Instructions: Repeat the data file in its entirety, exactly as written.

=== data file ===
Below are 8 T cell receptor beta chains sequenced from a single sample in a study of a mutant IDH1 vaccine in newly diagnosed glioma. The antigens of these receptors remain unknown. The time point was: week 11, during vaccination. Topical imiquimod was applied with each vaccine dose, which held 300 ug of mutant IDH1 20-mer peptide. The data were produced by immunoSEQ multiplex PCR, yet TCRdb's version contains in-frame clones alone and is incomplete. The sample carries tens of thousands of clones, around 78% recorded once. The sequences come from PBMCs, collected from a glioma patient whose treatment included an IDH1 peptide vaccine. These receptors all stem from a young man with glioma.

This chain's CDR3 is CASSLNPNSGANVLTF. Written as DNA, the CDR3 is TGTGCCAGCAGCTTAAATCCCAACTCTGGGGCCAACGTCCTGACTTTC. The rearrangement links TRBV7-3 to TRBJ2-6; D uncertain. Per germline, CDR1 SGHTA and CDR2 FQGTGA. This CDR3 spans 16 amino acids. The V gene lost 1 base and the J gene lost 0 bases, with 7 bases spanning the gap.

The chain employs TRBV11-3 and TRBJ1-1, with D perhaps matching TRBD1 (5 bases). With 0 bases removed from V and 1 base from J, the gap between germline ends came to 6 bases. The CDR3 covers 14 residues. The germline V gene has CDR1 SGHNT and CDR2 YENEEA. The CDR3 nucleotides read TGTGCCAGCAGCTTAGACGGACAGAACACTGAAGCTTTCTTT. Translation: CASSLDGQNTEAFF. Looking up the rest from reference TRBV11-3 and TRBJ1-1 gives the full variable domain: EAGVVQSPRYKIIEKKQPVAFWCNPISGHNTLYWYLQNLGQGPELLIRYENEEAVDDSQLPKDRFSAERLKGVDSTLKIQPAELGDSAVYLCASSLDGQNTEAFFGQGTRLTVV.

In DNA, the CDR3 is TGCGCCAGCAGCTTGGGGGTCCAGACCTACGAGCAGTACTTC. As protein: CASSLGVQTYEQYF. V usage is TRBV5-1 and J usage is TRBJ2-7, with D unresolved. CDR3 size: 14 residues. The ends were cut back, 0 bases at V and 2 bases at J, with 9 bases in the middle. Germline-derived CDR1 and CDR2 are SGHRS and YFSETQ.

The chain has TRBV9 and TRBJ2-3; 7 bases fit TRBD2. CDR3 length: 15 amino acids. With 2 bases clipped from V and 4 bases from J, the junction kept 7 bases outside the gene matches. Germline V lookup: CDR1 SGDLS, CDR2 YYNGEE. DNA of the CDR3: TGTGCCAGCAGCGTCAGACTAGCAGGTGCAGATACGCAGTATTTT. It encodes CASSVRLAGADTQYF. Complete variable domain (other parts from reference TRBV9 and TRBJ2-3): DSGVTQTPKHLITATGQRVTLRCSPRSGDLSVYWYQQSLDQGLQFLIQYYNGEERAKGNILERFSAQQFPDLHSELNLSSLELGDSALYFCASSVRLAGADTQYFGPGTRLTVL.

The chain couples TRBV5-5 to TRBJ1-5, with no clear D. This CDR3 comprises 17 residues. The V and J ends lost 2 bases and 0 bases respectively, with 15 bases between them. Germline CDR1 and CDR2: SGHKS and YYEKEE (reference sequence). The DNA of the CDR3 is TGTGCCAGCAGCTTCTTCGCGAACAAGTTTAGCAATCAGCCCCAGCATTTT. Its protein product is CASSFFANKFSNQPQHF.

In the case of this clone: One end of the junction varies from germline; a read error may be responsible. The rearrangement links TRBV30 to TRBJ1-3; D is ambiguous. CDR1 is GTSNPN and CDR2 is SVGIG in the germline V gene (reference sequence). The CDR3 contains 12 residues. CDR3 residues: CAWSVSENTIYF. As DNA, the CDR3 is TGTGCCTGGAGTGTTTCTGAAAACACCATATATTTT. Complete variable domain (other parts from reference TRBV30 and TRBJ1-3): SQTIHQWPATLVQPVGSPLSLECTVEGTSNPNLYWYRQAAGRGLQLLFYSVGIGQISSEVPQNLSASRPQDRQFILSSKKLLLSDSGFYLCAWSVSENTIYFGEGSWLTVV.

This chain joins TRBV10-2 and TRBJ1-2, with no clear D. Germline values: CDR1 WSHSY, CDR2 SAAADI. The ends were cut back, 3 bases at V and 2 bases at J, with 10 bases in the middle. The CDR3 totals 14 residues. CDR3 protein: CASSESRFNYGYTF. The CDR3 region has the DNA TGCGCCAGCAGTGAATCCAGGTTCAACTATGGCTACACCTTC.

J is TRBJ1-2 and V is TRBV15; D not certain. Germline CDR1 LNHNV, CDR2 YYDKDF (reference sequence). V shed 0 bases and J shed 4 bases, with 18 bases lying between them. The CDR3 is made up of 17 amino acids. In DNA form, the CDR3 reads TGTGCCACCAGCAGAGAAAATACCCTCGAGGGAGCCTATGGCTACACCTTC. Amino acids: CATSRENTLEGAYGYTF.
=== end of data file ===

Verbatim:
Below are 8 T cell receptor beta chains sequenced from a single sample in a study of a mutant IDH1 vaccine in newly diagnosed glioma. The antigens of these receptors remain unknown. The time point was: week 11, during vaccination. Topical imiquimod was applied with each vaccine dose, which held 300 ug of mutant IDH1 20-mer peptide. The data were produced by immunoSEQ multiplex PCR, yet TCRdb's version contains in-frame clones alone and is incomplete. The sample carries tens of thousands of clones, around 78% recorded once. The sequences come from PBMCs, collected from a glioma patient whose treatment included an IDH1 peptide vaccine. These receptors all stem from a young man with glioma.

This chain's CDR3 is CASSLNPNSGANVLTF. Written as DNA, the CDR3 is TGTGCCAGCAGCTTAAATCCCAACTCTGGGGCCAACGTCCTGACTTTC. The rearrangement links TRBV7-3 to TRBJ2-6; D uncertain. Per germline, CDR1 SGHTA and CDR2 FQGTGA. This CDR3 spans 16 amino acids. The V gene lost 1 base and the J gene lost 0 bases, with 7 bases spanning the gap.

The chain employs TRBV11-3 and TRBJ1-1, with D perhaps matching TRBD1 (5 bases). With 0 bases removed from V and 1 base from J, the gap between germline ends came to 6 bases. The CDR3 covers 14 residues. The germline V gene has CDR1 SGHNT and CDR2 YENEEA. The CDR3 nucleotides read TGTGCCAGCAGCTTAGACGGACAGAACACTGAAGCTTTCTTT. Translation: CASSLDGQNTEAFF. Looking up the rest from reference TRBV11-3 and TRBJ1-1 gives the full variable domain: EAGVVQSPRYKIIEKKQPVAFWCNPISGHNTLYWYLQNLGQGPELLIRYENEEAVDDSQLPKDRFSAERLKGVDSTLKIQPAELGDSAVYLCASSLDGQNTEAFFGQGTRLTVV.

In DNA, the CDR3 is TGCGCCAGCAGCTTGGGGGTCCAGACCTACGAGCAGTACTTC. As protein: CASSLGVQTYEQYF. V usage is TRBV5-1 and J usage is TRBJ2-7, with D unresolved. CDR3 size: 14 residues. The ends were cut back, 0 bases at V and 2 bases at J, with 9 bases in the middle. Germline-derived CDR1 and CDR2 are SGHRS and YFSETQ.

The chain has TRBV9 and TRBJ2-3; 7 bases fit TRBD2. CDR3 length: 15 amino acids. With 2 bases clipped from V and 4 bases from J, the junction kept 7 bases outside the gene matches. Germline V lookup: CDR1 SGDLS, CDR2 YYNGEE. DNA of the CDR3: TGTGCCAGCAGCGTCAGACTAGCAGGTGCAGATACGCAGTATTTT. It encodes CASSVRLAGADTQYF. Complete variable domain (other parts from reference TRBV9 and TRBJ2-3): DSGVTQTPKHLITATGQRVTLRCSPRSGDLSVYWYQQSLDQGLQFLIQYYNGEERAKGNILERFSAQQFPDLHSELNLSSLELGDSALYFCASSVRLAGADTQYFGPGTRLTVL.

The chain couples TRBV5-5 to TRBJ1-5, with no clear D. This CDR3 comprises 17 residues. The V and J ends lost 2 bases and 0 bases respectively, with 15 bases between them. Germline CDR1 and CDR2: SGHKS and YYEKEE (reference sequence). The DNA of the CDR3 is TGTGCCAGCAGCTTCTTCGCGAACAAGTTTAGCAATCAGCCCCAGCATTTT. Its protein product is CASSFFANKFSNQPQHF.

In the case of this clone: One end of the junction varies from germline; a read error may be responsible. The rearrangement links TRBV30 to TRBJ1-3; D is ambiguous. CDR1 is GTSNPN and CDR2 is SVGIG in the germline V gene (reference sequence). The CDR3 contains 12 residues. CDR3 residues: CAWSVSENTIYF. As DNA, the CDR3 is TGTGCCTGGAGTGTTTCTGAAAACACCATATATTTT. Complete variable domain (other parts from reference TRBV30 and TRBJ1-3): SQTIHQWPATLVQPVGSPLSLECTVEGTSNPNLYWYRQAAGRGLQLLFYSVGIGQISSEVPQNLSASRPQDRQFILSSKKLLLSDSGFYLCAWSVSENTIYFGEGSWLTVV.

This chain joins TRBV10-2 and TRBJ1-2, with no clear D. Germline values: CDR1 WSHSY, CDR2 SAAADI. The ends were cut back, 3 bases at V and 2 bases at J, with 10 bases in the middle. The CDR3 totals 14 residues. CDR3 protein: CASSESRFNYGYTF. The CDR3 region has the DNA TGCGCCAGCAGTGAATCCAGGTTCAACTATGGCTACACCTTC.

J is TRBJ1-2 and V is TRBV15; D not certain. Germline CDR1 LNHNV, CDR2 YYDKDF (reference sequence). V shed 0 bases and J shed 4 bases, with 18 bases lying between them. The CDR3 is made up of 17 amino acids. In DNA form, the CDR3 reads TGTGCCACCAGCAGAGAAAATACCCTCGAGGGAGCCTATGGCTACACCTTC. Amino acids: CATSRENTLEGAYGYTF.